Kathleen E. Smith, Georgetown UniversityAbstract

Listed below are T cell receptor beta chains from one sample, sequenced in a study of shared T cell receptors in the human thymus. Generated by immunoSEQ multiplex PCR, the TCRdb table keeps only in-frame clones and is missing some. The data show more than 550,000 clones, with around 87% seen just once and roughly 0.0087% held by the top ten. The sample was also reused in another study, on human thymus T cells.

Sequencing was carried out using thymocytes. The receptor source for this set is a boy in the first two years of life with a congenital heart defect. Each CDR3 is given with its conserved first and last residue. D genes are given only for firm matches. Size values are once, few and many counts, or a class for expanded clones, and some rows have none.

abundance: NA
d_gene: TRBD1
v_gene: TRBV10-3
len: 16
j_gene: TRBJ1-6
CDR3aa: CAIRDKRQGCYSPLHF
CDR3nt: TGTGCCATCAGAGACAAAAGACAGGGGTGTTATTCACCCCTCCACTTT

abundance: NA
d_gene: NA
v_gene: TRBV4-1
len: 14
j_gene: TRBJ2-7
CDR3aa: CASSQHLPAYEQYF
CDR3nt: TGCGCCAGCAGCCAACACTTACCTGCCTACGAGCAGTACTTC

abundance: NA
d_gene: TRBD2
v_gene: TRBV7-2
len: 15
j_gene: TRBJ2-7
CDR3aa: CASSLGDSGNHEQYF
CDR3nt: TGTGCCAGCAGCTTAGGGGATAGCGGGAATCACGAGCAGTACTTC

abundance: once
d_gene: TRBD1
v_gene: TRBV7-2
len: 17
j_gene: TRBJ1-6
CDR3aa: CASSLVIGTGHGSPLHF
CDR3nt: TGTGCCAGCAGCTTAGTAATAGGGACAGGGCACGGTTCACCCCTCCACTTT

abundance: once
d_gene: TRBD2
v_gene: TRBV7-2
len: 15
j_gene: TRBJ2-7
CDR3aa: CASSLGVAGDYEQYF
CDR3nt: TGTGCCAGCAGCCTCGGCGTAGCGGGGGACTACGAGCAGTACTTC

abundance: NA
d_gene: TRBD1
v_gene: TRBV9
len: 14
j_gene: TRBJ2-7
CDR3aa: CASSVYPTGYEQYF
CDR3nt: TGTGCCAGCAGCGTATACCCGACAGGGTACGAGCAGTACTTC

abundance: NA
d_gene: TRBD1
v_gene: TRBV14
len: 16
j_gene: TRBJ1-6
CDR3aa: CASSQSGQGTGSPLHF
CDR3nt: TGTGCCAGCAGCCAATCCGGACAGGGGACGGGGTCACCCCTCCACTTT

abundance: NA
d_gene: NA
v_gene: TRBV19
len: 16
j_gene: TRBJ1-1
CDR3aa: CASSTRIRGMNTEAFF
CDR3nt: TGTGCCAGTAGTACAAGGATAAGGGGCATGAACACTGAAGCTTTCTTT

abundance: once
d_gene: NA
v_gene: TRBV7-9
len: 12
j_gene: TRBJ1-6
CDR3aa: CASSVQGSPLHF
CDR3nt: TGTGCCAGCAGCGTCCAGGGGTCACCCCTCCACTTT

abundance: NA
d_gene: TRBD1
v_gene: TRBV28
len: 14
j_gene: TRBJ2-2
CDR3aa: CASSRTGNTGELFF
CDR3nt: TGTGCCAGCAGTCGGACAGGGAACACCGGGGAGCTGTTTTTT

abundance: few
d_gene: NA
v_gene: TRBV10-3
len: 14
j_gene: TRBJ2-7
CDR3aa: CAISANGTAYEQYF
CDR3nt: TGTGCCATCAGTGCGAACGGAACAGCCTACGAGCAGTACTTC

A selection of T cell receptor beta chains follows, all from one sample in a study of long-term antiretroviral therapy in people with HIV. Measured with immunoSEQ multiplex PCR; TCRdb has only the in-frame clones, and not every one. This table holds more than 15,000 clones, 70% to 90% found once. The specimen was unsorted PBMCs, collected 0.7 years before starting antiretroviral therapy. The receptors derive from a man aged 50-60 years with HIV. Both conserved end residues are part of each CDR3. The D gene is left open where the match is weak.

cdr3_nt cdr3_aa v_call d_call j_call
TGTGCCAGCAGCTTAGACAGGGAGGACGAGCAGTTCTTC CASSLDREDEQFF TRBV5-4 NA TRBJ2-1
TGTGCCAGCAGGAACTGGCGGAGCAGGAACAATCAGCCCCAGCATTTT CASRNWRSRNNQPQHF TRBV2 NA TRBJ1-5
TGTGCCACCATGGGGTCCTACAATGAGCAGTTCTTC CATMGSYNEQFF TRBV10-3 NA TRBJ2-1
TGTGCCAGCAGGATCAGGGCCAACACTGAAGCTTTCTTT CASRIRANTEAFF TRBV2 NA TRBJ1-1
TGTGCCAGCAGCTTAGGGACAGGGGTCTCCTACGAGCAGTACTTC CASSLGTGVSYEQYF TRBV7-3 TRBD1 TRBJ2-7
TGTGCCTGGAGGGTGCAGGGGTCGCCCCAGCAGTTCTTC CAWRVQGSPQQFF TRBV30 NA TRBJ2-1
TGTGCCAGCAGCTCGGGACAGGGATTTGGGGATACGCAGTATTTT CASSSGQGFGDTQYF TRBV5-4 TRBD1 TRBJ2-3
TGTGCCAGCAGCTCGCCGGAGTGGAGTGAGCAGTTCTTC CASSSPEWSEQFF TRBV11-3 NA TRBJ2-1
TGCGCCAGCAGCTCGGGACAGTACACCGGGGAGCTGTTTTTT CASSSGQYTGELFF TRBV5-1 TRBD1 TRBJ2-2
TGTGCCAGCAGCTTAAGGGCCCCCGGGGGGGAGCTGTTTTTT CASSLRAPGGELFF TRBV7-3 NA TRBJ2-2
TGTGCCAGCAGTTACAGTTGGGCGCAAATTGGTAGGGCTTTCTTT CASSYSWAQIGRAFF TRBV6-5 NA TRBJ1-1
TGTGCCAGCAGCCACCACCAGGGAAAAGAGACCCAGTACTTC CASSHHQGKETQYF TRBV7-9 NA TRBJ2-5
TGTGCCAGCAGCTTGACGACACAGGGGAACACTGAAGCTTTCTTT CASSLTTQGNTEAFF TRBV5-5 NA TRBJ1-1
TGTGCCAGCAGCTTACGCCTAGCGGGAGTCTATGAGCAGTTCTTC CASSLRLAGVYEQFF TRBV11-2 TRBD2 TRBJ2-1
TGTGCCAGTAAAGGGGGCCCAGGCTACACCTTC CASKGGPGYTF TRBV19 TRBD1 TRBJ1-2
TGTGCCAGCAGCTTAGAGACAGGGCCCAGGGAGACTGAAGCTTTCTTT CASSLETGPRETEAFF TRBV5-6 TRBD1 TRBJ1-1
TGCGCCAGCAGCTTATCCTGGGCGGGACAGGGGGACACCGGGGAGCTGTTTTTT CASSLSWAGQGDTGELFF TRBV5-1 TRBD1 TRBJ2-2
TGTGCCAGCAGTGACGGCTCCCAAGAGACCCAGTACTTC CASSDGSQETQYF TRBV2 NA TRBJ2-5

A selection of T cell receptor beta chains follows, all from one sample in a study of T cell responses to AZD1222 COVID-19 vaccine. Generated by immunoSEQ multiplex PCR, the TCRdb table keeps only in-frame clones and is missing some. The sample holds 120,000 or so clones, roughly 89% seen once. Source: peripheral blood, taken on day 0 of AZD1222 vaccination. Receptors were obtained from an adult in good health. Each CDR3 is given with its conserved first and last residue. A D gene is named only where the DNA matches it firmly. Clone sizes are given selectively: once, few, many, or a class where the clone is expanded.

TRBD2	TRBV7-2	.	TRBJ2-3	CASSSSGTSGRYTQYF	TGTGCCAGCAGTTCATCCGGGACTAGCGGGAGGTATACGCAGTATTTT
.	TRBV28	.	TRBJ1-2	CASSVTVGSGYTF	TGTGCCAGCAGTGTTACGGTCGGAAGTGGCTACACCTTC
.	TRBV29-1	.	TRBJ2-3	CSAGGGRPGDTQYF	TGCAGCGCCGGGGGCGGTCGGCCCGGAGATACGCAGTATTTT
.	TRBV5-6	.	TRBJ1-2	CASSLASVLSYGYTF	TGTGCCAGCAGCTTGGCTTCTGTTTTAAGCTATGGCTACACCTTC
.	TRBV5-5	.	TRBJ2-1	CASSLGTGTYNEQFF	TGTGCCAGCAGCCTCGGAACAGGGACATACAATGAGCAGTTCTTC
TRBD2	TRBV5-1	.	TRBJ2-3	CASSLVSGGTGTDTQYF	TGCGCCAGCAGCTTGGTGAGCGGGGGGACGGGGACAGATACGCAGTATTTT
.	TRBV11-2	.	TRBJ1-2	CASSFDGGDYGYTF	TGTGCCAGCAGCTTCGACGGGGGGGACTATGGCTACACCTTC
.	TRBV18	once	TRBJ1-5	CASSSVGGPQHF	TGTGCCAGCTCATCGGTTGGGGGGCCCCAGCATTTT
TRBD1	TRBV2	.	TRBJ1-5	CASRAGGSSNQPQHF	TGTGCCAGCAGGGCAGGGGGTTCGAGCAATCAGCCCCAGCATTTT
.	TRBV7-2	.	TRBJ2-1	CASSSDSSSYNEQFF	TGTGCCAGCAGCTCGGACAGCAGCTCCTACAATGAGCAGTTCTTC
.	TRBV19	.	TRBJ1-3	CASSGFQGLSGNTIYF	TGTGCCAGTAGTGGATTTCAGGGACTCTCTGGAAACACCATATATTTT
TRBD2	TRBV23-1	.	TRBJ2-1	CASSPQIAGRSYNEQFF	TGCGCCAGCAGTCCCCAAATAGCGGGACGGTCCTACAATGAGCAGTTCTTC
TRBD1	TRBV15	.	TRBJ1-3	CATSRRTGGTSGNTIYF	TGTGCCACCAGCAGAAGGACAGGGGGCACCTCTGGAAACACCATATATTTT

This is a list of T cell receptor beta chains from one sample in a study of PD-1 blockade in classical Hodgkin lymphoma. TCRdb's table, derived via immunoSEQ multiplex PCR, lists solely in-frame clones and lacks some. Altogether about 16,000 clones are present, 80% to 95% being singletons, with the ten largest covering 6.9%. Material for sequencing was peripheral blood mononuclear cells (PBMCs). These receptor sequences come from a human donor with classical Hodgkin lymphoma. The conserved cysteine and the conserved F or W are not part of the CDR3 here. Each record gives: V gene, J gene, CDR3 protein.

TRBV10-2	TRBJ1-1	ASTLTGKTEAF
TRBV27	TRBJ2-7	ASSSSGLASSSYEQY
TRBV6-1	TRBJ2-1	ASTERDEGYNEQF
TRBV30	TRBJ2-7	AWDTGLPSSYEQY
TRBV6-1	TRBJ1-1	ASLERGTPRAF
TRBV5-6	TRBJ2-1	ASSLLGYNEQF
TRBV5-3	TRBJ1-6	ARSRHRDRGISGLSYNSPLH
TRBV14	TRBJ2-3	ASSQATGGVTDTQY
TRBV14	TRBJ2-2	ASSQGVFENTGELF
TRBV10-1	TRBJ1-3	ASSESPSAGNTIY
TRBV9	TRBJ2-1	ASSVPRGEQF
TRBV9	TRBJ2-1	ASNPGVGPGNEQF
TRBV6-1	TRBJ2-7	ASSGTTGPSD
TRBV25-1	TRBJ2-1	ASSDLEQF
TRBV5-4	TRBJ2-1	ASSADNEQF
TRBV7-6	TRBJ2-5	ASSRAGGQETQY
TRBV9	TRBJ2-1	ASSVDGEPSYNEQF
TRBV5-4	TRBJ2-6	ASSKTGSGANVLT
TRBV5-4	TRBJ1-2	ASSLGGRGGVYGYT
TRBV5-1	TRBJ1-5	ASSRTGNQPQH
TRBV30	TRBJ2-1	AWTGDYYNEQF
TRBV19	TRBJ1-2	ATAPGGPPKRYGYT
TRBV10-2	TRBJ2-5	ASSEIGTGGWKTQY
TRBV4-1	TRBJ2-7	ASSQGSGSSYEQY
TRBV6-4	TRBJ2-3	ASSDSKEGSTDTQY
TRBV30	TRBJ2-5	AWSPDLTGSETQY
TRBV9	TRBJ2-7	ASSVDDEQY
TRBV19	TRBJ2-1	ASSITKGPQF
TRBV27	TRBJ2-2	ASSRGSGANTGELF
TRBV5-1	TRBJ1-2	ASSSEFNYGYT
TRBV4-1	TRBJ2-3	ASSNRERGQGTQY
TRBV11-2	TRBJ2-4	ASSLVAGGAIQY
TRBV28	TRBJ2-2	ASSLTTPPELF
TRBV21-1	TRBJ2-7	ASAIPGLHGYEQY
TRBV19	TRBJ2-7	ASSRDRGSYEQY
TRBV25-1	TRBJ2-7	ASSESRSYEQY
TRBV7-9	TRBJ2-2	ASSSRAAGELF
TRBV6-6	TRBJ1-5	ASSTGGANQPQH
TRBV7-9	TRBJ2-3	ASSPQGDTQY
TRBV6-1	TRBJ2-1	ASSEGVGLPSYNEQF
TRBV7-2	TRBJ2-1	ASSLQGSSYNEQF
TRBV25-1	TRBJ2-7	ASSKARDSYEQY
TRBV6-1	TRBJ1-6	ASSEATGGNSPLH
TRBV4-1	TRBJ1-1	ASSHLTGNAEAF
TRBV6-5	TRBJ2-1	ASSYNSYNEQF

University students in 1956 belonged to a generation that had grown up wholly under Stalinism. They internalized Soviet definitions of virtue—being brave, honest, and loyal to the collective—and expectations that the Party-State was always striving to create a better life for its people. Evidence from Moscow State University (MGU) students in the spring of 1956 demonstrates that as these idealistic young people began to encounter social injustices in their adult lives, they attempted to create their own solutions. They discovered, however, that the post-Stalin Party was not prepared to accept independent actors. The "thaw" only meant that consequences for forming unofficial associations and for public protest were less severe than they had previously been. Though disappointed in their efforts to use boycotts as a tool for justice and to create spaces for free exchange of scientific ideas in 1956, members of this generation would bring their idealism to bear again during perestroika.